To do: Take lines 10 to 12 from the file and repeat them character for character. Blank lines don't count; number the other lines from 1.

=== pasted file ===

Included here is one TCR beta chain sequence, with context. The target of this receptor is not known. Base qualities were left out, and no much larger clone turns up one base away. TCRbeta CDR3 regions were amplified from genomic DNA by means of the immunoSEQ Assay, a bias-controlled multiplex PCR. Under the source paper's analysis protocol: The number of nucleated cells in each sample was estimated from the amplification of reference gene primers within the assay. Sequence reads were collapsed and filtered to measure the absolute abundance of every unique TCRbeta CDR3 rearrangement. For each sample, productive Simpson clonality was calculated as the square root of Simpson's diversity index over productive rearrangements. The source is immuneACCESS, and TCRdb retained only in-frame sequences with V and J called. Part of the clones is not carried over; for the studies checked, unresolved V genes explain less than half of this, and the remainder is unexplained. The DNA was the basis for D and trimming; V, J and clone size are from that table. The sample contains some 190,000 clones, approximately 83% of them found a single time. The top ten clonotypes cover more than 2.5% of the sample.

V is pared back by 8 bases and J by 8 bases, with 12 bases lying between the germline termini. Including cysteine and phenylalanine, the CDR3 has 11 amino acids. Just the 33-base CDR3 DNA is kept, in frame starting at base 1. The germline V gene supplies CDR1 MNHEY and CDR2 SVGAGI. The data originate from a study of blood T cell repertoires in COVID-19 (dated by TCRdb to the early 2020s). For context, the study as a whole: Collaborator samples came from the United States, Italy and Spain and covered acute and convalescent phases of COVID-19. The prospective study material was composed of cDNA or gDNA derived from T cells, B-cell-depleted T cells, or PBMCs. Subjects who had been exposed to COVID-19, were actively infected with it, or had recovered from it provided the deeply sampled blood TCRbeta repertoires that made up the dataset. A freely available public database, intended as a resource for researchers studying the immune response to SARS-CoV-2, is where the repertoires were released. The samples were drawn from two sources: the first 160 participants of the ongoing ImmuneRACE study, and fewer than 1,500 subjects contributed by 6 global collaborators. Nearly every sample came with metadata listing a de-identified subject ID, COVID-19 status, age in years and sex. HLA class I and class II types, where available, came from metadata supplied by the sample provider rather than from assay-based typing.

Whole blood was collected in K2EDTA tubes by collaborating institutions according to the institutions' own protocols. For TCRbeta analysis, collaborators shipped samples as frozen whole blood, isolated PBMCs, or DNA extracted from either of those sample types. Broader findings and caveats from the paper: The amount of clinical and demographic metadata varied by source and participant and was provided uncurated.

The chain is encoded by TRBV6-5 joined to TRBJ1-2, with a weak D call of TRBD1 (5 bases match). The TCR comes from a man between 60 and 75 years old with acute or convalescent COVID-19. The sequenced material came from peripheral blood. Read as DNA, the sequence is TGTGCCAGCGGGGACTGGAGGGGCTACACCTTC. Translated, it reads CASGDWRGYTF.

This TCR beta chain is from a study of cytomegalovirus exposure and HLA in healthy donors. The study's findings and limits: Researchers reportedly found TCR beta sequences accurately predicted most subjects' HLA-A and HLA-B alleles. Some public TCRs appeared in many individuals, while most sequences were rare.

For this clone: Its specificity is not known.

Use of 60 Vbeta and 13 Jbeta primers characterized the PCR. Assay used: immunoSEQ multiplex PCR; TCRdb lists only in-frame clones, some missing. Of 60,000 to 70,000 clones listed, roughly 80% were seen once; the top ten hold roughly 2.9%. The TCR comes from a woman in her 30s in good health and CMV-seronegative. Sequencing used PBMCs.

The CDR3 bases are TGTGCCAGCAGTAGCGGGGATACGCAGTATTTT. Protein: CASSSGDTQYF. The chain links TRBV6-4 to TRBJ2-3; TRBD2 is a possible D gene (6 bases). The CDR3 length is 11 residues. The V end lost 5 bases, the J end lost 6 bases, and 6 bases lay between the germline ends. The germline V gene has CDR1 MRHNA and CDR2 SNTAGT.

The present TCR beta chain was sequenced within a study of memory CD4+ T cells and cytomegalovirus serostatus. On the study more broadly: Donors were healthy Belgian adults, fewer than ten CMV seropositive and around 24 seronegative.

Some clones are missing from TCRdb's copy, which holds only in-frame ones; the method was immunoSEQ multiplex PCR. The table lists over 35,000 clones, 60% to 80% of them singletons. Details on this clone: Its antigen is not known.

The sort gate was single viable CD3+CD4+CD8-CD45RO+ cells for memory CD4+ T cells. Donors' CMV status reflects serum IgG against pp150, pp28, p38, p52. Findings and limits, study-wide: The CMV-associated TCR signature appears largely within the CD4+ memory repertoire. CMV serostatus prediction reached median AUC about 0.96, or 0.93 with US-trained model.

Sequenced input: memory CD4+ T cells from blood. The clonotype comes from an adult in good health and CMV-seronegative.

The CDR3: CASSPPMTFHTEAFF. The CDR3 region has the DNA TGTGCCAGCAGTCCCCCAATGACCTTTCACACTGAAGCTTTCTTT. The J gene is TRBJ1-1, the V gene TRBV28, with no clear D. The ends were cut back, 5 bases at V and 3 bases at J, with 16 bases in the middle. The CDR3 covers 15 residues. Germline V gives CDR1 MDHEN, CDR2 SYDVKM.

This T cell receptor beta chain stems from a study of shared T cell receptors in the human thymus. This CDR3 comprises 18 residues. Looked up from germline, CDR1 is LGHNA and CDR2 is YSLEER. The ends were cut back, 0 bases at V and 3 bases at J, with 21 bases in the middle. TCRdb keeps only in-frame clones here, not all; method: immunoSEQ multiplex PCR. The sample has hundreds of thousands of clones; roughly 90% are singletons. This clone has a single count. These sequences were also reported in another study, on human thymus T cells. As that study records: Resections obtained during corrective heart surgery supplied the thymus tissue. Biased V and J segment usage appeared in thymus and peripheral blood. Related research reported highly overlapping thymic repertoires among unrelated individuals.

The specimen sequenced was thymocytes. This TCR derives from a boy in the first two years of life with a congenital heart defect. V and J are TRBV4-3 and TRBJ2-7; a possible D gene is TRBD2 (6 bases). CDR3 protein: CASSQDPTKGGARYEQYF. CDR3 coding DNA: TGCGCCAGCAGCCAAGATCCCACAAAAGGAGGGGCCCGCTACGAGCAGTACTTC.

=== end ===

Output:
Some clones are missing from TCRdb's copy, which holds only in-frame ones; the method was immunoSEQ multiplex PCR. The table lists over 35,000 clones, 60% to 80% of them singletons. Details on this clone: Its antigen is not known.

The sort gate was single viable CD3+CD4+CD8-CD45RO+ cells for memory CD4+ T cells. Donors' CMV status reflects serum IgG against pp150, pp28, p38, p52. Findings and limits, study-wide: The CMV-associated TCR signature appears largely within the CD4+ memory repertoire. CMV serostatus prediction reached median AUC about 0.96, or 0.93 with US-trained model.

Sequenced input: memory CD4+ T cells from blood. The clonotype comes from an adult in good health and CMV-seronegative.